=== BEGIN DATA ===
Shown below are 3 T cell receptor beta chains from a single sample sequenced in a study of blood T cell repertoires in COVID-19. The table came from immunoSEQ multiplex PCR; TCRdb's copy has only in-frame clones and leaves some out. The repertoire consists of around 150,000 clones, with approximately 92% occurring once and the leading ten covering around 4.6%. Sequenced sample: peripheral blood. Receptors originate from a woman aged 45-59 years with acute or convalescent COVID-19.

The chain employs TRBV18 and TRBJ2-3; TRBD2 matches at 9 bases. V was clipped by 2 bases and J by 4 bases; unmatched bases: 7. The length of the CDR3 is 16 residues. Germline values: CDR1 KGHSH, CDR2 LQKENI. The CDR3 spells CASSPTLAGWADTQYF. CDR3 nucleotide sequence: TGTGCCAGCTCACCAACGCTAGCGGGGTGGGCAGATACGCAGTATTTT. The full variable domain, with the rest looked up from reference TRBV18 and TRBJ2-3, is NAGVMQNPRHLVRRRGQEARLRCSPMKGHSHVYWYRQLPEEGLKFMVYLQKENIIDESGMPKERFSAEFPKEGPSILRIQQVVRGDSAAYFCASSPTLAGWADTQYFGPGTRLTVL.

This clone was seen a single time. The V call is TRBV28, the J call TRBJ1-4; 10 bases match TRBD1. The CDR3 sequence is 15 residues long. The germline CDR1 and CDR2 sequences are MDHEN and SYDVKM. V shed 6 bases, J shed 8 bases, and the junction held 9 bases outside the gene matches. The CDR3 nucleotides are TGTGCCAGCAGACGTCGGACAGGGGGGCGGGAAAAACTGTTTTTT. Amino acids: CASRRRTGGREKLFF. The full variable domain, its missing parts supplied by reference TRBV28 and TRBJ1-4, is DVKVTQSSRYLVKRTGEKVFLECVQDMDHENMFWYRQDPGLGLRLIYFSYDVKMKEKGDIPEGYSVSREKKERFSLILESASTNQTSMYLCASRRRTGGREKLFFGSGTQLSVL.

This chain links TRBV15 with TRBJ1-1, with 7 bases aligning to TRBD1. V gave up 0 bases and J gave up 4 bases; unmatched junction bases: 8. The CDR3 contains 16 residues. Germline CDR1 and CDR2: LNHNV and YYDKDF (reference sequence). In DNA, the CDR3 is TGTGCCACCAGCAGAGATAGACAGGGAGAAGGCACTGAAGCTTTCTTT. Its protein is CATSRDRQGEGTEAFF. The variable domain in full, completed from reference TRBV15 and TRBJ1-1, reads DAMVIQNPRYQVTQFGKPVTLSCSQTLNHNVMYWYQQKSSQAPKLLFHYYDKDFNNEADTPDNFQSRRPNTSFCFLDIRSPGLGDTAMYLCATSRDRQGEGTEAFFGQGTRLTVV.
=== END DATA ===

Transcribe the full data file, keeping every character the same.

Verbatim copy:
Shown below are 3 T cell receptor beta chains from a single sample sequenced in a study of blood T cell repertoires in COVID-19. The table came from immunoSEQ multiplex PCR; TCRdb's copy has only in-frame clones and leaves some out. The repertoire consists of around 150,000 clones, with approximately 92% occurring once and the leading ten covering around 4.6%. Sequenced sample: peripheral blood. Receptors originate from a woman aged 45-59 years with acute or convalescent COVID-19.

The chain employs TRBV18 and TRBJ2-3; TRBD2 matches at 9 bases. V was clipped by 2 bases and J by 4 bases; unmatched bases: 7. The length of the CDR3 is 16 residues. Germline values: CDR1 KGHSH, CDR2 LQKENI. The CDR3 spells CASSPTLAGWADTQYF. CDR3 nucleotide sequence: TGTGCCAGCTCACCAACGCTAGCGGGGTGGGCAGATACGCAGTATTTT. The full variable domain, with the rest looked up from reference TRBV18 and TRBJ2-3, is NAGVMQNPRHLVRRRGQEARLRCSPMKGHSHVYWYRQLPEEGLKFMVYLQKENIIDESGMPKERFSAEFPKEGPSILRIQQVVRGDSAAYFCASSPTLAGWADTQYFGPGTRLTVL.

This clone was seen a single time. The V call is TRBV28, the J call TRBJ1-4; 10 bases match TRBD1. The CDR3 sequence is 15 residues long. The germline CDR1 and CDR2 sequences are MDHEN and SYDVKM. V shed 6 bases, J shed 8 bases, and the junction held 9 bases outside the gene matches. The CDR3 nucleotides are TGTGCCAGCAGACGTCGGACAGGGGGGCGGGAAAAACTGTTTTTT. Amino acids: CASRRRTGGREKLFF. The full variable domain, its missing parts supplied by reference TRBV28 and TRBJ1-4, is DVKVTQSSRYLVKRTGEKVFLECVQDMDHENMFWYRQDPGLGLRLIYFSYDVKMKEKGDIPEGYSVSREKKERFSLILESASTNQTSMYLCASRRRTGGREKLFFGSGTQLSVL.

This chain links TRBV15 with TRBJ1-1, with 7 bases aligning to TRBD1. V gave up 0 bases and J gave up 4 bases; unmatched junction bases: 8. The CDR3 contains 16 residues. Germline CDR1 and CDR2: LNHNV and YYDKDF (reference sequence). In DNA, the CDR3 is TGTGCCACCAGCAGAGATAGACAGGGAGAAGGCACTGAAGCTTTCTTT. Its protein is CATSRDRQGEGTEAFF. The variable domain in full, completed from reference TRBV15 and TRBJ1-1, reads DAMVIQNPRYQVTQFGKPVTLSCSQTLNHNVMYWYQQKSSQAPKLLFHYYDKDFNNEADTPDNFQSRRPNTSFCFLDIRSPGLGDTAMYLCATSRDRQGEGTEAFFGQGTRLTVV.